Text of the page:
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Living INXS, Dying Young

Blast Chicago Bureau

I was listening to the radio Friday night, when I noticed that they played two INXS songs, back to back. Strange. I thought big-name bands doing other big-name bands' big hits was the theme of the day. Then I heard the news. Michael Hutchence. Dead. Ritz-Carlton. Australia. Thirty-seven years old. INXS. Preparing for their 20th anniversary tour.

I hit the speed dial to reach my boyfriend's voice mail, super-quick. I knew he wouldn't be there. He left for Detroit earlier that day.

Beep. "Oh my God! Michael Hutchence is dead! They just found him in a hotel room. In the tub, or something! Well, maybe not in the tub. Maybe on the bed. I don't know. They don't know, either. Isn't that weird? We were just talking about INXS last night!"

And so we were. We'd gone out to dinner that night. It was a new phase of our fledgling relationship -- INXS was a band we hadn't discussed yet.

"I've liked them since that song, 'The One Thing,' came out. A lot of people thought that was on their first album, but it was on their third," I boasted.

"I know. I saw them on the 'Listen Like Thieves' tour," he remarked casually.

"Oh my God! So did I!"

"We were in the fifth row," he added.

"Wow. We were pretty close too. It was at the Aragon. November '85. I wish I still had that concert T-shirt."

He asked, "What was the name of that album that 'The One Thing' was on?" I took a bite of my pollo verde, thought for a moment, swallowed, then answered, "I don't know. I can see it in my mind. It had a picture of them naked, except for a sheet, or something."

"Yeah, it was the bookend album."

"Bookend album?" I tried to picture a record (remember those?) holding books up on a shelf.

"Yeah. It started with a really good song," he explained, "and ended with a really good song."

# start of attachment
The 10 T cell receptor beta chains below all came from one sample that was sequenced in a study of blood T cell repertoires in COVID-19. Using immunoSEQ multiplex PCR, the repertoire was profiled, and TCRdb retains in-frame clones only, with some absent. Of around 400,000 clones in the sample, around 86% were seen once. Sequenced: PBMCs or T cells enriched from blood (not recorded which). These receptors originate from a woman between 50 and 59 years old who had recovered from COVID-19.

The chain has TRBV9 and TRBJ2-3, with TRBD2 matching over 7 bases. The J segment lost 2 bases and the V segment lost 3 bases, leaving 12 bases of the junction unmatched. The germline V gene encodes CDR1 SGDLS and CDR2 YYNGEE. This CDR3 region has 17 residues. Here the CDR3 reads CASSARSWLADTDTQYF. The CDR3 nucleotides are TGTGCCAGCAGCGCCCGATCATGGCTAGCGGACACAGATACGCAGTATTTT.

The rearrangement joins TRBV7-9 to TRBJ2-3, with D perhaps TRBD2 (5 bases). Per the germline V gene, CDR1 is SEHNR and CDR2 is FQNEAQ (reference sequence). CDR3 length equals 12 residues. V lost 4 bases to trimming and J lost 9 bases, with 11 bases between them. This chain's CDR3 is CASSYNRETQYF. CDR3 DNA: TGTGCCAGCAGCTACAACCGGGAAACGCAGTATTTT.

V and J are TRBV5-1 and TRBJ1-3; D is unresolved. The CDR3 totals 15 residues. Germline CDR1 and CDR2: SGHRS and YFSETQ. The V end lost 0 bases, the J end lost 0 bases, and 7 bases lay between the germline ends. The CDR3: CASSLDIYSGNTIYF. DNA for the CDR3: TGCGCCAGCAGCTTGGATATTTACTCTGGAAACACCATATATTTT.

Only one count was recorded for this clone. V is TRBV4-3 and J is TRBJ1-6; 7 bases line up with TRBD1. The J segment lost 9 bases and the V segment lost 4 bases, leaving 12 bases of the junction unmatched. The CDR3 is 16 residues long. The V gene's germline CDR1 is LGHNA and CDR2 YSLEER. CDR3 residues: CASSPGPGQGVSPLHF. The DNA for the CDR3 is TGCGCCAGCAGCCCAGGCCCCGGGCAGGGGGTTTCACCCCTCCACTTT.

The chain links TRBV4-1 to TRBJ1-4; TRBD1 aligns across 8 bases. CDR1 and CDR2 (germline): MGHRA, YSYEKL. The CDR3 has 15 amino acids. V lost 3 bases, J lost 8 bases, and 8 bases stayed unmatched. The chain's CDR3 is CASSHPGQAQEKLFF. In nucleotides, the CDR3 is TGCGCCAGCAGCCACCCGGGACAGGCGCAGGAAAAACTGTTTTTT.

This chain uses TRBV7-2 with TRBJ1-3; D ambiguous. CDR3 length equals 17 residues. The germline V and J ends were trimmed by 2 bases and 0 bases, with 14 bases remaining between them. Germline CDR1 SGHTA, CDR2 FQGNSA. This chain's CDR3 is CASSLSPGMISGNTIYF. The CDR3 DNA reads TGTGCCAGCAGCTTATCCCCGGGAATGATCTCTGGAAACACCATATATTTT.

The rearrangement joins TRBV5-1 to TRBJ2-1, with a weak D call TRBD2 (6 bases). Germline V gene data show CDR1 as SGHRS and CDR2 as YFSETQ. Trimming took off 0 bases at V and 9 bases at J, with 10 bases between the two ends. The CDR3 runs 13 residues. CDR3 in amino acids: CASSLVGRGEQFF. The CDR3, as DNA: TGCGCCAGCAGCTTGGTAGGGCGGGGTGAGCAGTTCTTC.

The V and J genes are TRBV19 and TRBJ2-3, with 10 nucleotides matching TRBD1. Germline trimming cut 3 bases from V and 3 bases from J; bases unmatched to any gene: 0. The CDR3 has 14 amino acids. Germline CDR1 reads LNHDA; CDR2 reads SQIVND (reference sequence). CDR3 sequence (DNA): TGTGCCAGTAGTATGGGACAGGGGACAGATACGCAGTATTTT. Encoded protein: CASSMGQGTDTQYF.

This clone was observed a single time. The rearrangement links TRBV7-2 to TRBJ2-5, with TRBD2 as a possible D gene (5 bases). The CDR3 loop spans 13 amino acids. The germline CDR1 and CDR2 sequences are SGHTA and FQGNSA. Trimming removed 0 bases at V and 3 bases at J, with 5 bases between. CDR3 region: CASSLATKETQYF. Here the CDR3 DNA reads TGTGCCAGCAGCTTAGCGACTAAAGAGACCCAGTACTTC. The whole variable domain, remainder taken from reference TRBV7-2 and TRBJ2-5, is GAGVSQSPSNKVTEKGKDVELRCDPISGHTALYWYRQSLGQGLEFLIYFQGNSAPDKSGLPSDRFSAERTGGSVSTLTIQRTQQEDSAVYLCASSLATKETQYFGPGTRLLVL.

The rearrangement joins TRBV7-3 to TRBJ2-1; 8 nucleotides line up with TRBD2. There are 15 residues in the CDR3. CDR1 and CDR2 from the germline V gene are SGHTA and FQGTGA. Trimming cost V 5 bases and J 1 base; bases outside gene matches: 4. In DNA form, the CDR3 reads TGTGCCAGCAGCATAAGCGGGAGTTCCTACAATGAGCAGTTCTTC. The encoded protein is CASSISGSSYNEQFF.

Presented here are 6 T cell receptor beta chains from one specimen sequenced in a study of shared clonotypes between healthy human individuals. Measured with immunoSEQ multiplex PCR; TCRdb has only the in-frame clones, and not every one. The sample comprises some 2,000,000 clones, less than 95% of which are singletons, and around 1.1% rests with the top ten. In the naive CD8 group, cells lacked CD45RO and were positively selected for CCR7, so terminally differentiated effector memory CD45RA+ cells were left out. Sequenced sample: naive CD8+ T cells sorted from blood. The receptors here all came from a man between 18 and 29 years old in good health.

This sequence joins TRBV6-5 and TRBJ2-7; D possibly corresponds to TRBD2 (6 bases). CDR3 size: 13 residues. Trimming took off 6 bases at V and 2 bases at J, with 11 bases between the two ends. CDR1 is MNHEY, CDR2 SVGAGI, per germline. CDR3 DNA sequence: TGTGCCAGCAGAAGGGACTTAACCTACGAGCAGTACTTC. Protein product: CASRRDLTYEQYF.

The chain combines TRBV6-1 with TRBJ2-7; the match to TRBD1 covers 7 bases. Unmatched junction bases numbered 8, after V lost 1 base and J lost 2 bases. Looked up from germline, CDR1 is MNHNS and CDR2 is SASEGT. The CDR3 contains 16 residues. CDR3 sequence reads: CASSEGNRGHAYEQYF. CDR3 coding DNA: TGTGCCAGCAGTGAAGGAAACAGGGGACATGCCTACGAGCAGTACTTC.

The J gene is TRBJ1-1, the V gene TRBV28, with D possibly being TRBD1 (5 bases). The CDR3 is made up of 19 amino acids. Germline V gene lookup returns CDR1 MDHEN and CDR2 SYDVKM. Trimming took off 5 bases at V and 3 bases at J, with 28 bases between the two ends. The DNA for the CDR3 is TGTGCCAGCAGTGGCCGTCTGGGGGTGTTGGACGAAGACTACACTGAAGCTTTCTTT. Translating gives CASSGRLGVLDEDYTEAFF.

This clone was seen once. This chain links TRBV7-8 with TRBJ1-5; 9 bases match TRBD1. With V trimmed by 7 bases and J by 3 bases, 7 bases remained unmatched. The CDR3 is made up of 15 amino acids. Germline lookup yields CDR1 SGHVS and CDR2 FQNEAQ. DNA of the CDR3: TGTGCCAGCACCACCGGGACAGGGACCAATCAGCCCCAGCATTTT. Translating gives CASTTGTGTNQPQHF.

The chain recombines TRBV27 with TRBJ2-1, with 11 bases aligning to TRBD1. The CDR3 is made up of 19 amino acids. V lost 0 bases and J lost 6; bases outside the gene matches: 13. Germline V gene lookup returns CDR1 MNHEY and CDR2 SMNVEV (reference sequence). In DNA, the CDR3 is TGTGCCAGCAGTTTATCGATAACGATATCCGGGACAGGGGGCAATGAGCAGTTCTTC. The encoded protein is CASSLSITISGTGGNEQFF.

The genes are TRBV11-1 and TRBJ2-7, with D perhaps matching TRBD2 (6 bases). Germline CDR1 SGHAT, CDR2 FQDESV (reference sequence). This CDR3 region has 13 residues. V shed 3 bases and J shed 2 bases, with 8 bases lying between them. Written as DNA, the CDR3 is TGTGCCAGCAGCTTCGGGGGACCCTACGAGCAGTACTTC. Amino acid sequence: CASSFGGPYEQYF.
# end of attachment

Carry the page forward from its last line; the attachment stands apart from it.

"You're right. 'The One Thing' was the first song, and 'Don't Change' was the last song. Yeah, the songs in between weren't that great. What was the name of that album?"

"I don't know, I can't remember. But it wasn't a title track album, or anything. And it wasn't a self-titled album."

"Of course it wasn't, that was the first album. I liked that one, but I didn't like their second album that much," I stated. "You know, 'Underneath the Colours'?"

"Well, after 'Listen Like Thieves,' they went downhill."

"No way. They peaked at 'Kick.'"

He was incredulous, "'Kick'?!"

"Yeah, 'Kick'!" I insisted.

He laughed, then quoted, adding his own emphasis, "'Guns in the Sky'?"

"Well, OK," I admitted, "That wasn't one of the better songs, but it had some good tunes."

"Like what?"

"'Mystify.'" He looked at me, his face blank.

I sang, "Mystify, you mystify me."

He was mystified, naturally.

I continued, "'Almond looks that chill divine.' Come on, that's a great line!"

"Hmm." He washed down his pollo verde with what remained of his beer.

"X. Now, X was the beginning of the end," I declared.

He groaned, "X was terrible! And once a band's lost me, that's it."

"There was one good song on there," I began.

"Oh God! Please don't tell me it's 'Suicide Blonde.'"

I shook my head, "No! God, no. It's ... oh, how did it go?"

He paid the tab.

"What was it called?" I asked myself.

We stood up to leave. "'Disappear'!" I exclaimed.

And so he has. Michael Hutchence, that is. In a manner of speaking.

They played "The One Thing" on the radio Friday night. As it faded out, I held my breath. Would the DJ say the title of that bookend album?

Speed dial. Boyfriend. Voice mail. Beep. "Shabooh Shoobah!"